It would be in your best interest not to get caught up in the slight variations in interest rates and fees.  The lenders job is to make sure your loan is funded within the time constraints outlined in the contract. The lender will have to provide you with a good faith estimate. You can use the good faith estimate to compare what is offered against other lenders. If you do not have a lender, check with your bank or credit union for a recommendation. If you have an accountant, they may know of a lender. You can also ask a real estate professional for the name of a good mortgage broker. (If the agent refers you to a lender that is tied to their broker BEWARE. A good mortgage lender does not have to affiliate with any real estate brokerage. Once an affiliation exists, the possibility (real or imagined) for violations of RESPA come into play.)

        I know you hear the NAR commercials suggesting that you need a Realtor. In Maryland, almost 10   Your next step is to select ONE full-time experienced real estate agent.0% of the practicing agents are Realtors. (You see, in Maryland, every agent has to work for a broker. If a broker wants to be a member of the Maryland Association of Realtors, something they have to do to be a member of the NAR, they must agree that all agents working for them will be members as well…ergo…almost 100% of the agents working in Maryland are Realtors).   Now, how do you find a good agent (hint: if you have read this far, you are already pretty close to a dog gone good agent, but I digress)? Some would say, ask a friend, ask a co-worker, ask a family member…ask somebody.  I would suggest that you can do your homework. Go on-line and find an agent that shares more than listings. Find an agent that has experience in the market and the area. Talk to the agent. Discern their style. Beyond knowledge, you will have to be comfortable and believe that the agent knows what they are doing.  I am not the only one that believes experience is a difference. Dave Stevens, the former head of the FHA agrees with me. Why full-time? Representing you is their job and you deserve the full-time attention of the agent. There is no reason you should receive part-time representation from a part-time agent that will be earning full time pay!

          Of course, you might think that you can go it alone. Every home worth considering is on-line. The listing agent can unlock the door for you. Why go through the hassle of working with one agent? Well, you are right. A monkey can find homes for sale randomly plunking a keyboard.  Beyond that, you enter murky waters when you choose to swim alone. Finding the right home is but the tip of the iceberg.  Doing it on your own will always leave that nagging doubt “would a real estate agent have found a better home?”  Once the home is discovered, do you really want to go on line and print out a contract and sign it? In Maryland there are over 50 pages in a real estate contract to purchase. The body of the document is 11 pages of terms and conditions. In addition to that there are local addendum’s, jurisdictional addendum’s, disclosures about the home, about lead paint, etc., and then you have to add various contingencies for inspections, appraisals and dozens of other potential requirements. You are done yet. If the home is governed by a home owner’s association, you will need to request and review their documentation. There is a sea of paperwork that flows between the front door of your dream and the settlement table where you will close the transaction.  The real estate agent is the captain of your ship of dreams and you better be sure he is sea worthy and able to get you into a safe harbor and closed on time.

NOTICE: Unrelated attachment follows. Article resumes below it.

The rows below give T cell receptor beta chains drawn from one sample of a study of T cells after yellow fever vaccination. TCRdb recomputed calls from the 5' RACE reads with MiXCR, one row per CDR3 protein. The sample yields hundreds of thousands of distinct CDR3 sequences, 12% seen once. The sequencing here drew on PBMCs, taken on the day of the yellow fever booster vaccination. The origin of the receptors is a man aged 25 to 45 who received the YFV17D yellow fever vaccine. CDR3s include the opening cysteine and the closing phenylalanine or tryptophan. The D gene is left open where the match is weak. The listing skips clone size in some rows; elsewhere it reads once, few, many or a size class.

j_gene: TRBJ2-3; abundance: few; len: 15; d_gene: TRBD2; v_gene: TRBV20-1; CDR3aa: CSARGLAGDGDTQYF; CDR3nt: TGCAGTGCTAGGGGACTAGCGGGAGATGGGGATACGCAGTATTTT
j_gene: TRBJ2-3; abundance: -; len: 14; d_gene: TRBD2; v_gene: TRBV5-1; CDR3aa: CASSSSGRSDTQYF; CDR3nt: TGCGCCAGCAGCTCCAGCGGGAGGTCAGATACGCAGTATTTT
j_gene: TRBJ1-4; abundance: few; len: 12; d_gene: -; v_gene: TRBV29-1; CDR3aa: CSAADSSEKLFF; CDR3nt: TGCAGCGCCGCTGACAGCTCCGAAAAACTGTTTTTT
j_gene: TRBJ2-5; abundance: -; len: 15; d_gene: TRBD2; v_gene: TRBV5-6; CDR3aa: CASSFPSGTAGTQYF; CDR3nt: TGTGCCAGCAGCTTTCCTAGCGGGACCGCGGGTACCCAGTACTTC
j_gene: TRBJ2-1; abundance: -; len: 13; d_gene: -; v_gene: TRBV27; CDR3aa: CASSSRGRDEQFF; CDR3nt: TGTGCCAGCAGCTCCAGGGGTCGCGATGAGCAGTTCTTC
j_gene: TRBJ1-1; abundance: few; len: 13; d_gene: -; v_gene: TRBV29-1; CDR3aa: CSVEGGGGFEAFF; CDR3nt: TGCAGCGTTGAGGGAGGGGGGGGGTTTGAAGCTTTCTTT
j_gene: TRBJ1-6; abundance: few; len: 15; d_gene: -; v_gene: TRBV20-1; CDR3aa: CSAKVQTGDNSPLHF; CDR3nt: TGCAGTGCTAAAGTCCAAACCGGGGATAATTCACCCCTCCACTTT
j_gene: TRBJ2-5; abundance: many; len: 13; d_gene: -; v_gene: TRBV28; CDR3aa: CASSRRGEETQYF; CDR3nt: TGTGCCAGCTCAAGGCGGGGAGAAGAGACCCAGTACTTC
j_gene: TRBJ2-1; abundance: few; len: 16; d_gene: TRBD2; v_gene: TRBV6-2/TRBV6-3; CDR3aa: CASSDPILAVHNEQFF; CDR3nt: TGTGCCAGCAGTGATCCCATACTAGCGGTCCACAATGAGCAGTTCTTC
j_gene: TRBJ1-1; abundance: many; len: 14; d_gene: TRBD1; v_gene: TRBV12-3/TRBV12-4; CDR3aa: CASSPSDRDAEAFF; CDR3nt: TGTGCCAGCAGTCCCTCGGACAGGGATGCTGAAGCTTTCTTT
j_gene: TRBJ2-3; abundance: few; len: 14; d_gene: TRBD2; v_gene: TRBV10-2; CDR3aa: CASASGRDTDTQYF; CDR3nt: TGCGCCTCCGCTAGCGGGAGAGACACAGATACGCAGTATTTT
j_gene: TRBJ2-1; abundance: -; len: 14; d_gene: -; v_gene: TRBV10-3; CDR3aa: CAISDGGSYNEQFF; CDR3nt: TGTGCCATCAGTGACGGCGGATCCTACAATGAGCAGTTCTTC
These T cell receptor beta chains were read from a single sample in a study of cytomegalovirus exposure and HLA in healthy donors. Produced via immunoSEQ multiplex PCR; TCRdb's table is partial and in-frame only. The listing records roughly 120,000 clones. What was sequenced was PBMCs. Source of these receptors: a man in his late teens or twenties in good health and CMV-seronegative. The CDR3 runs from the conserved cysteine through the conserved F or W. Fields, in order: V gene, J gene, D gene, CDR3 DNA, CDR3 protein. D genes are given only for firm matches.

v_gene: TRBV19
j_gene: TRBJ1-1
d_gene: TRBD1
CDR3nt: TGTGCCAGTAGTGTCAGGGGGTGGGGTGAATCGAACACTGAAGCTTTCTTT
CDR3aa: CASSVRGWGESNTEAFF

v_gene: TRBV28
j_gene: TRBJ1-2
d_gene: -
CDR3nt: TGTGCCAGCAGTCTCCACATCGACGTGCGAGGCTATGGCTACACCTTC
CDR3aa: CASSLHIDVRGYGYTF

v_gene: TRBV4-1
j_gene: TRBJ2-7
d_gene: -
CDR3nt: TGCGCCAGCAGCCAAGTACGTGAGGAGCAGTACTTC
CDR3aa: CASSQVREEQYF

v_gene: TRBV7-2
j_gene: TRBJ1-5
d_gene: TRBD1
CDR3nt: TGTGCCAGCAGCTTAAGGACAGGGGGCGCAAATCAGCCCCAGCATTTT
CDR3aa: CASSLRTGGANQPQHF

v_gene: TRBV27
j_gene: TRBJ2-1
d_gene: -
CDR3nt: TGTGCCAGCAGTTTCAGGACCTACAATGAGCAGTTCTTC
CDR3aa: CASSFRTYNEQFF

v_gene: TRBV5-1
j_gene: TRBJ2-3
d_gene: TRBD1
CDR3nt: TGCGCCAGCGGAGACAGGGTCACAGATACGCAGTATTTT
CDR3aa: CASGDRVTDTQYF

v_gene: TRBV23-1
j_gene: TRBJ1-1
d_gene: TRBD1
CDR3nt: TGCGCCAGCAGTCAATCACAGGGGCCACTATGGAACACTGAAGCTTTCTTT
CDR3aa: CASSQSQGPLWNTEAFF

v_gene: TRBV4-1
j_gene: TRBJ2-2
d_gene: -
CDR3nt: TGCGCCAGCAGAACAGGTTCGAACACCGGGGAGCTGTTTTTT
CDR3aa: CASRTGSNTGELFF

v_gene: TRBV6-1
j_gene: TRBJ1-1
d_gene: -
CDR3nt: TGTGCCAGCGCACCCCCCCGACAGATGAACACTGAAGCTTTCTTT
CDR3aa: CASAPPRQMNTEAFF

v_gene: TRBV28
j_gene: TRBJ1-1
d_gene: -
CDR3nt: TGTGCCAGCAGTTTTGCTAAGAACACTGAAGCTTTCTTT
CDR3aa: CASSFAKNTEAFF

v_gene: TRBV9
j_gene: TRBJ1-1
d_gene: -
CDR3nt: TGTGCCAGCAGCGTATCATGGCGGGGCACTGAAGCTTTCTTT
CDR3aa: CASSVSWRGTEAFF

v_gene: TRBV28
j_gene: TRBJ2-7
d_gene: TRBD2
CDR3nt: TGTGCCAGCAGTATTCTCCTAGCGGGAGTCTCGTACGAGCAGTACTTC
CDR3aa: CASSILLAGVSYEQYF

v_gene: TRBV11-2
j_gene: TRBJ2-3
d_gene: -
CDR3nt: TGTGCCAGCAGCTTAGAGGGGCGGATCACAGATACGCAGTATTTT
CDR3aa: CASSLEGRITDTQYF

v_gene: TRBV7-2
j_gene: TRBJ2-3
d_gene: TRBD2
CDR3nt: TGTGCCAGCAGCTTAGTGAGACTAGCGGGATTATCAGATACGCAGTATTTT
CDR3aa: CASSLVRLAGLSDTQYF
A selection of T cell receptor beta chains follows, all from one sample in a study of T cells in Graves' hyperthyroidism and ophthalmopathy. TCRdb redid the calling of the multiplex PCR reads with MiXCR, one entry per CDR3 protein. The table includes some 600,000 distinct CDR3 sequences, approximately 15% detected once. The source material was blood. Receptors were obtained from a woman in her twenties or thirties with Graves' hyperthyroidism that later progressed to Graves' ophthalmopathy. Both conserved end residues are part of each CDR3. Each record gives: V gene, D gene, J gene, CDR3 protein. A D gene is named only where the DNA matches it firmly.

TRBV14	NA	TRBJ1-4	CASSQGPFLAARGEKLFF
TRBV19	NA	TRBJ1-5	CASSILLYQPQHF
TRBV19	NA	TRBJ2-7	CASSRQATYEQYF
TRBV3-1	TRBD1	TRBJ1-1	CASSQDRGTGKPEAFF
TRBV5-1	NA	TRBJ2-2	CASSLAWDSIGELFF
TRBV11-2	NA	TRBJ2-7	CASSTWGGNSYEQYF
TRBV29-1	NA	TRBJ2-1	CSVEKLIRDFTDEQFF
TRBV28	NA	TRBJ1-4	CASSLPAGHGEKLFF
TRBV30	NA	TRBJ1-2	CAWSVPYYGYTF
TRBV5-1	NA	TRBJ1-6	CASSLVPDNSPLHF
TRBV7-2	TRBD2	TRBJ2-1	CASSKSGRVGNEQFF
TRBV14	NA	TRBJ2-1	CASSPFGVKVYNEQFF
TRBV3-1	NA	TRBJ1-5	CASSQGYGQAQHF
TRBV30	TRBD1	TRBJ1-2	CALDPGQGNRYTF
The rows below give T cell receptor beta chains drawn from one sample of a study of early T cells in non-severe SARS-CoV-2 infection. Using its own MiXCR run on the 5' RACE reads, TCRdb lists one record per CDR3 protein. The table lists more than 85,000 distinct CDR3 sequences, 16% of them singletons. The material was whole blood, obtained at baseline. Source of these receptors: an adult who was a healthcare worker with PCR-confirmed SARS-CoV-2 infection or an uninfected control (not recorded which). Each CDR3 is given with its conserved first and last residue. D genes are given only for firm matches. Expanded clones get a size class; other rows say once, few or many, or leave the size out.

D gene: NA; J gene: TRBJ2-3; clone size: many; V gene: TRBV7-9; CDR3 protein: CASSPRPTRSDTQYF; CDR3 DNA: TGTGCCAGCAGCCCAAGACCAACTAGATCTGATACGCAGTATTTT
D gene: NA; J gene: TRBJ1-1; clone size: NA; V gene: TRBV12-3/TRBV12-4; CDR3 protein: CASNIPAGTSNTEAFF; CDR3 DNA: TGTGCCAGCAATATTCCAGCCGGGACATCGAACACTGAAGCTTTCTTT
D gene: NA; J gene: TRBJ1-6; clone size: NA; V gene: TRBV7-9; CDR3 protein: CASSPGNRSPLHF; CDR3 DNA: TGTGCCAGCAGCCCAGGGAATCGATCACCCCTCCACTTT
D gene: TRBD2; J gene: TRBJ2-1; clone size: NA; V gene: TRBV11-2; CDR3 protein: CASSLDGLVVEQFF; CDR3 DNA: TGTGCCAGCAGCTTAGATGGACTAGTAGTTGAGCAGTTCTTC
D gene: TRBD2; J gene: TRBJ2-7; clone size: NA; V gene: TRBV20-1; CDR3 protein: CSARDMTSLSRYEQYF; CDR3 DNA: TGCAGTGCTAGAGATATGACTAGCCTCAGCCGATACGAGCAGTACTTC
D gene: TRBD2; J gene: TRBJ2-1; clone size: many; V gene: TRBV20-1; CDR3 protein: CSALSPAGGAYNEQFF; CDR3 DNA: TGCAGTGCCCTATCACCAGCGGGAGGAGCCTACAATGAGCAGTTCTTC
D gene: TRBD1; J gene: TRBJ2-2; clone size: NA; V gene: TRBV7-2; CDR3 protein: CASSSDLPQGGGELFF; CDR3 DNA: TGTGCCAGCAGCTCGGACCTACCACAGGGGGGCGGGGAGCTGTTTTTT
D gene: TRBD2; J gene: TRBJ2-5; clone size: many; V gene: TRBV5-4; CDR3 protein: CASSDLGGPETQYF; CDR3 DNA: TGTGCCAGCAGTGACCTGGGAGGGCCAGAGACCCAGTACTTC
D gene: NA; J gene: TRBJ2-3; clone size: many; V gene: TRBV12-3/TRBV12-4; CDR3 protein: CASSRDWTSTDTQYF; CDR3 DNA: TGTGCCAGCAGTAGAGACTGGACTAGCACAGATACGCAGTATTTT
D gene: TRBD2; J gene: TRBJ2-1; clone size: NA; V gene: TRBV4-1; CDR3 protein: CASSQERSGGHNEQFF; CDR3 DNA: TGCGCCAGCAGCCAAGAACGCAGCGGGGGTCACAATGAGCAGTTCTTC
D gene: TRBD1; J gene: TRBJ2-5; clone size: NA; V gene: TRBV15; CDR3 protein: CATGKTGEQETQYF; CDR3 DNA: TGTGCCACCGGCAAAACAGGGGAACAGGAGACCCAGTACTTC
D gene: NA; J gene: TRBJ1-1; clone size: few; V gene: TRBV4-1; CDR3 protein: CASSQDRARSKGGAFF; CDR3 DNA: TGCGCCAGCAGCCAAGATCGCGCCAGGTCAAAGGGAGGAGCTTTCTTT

There is a lot to consider when you first begin to believe, “I want to buy a home”.  Rather than be intimidated by the challenge, keep it simple sweetheart, follow the easy steps. You don’t have to be a wall flower, the band is playing.  Is it your time to dance?

         I’d love to go over any of this with you. If you are seeking a captain, I’d welcome the opportunity to take the helm! Contact me.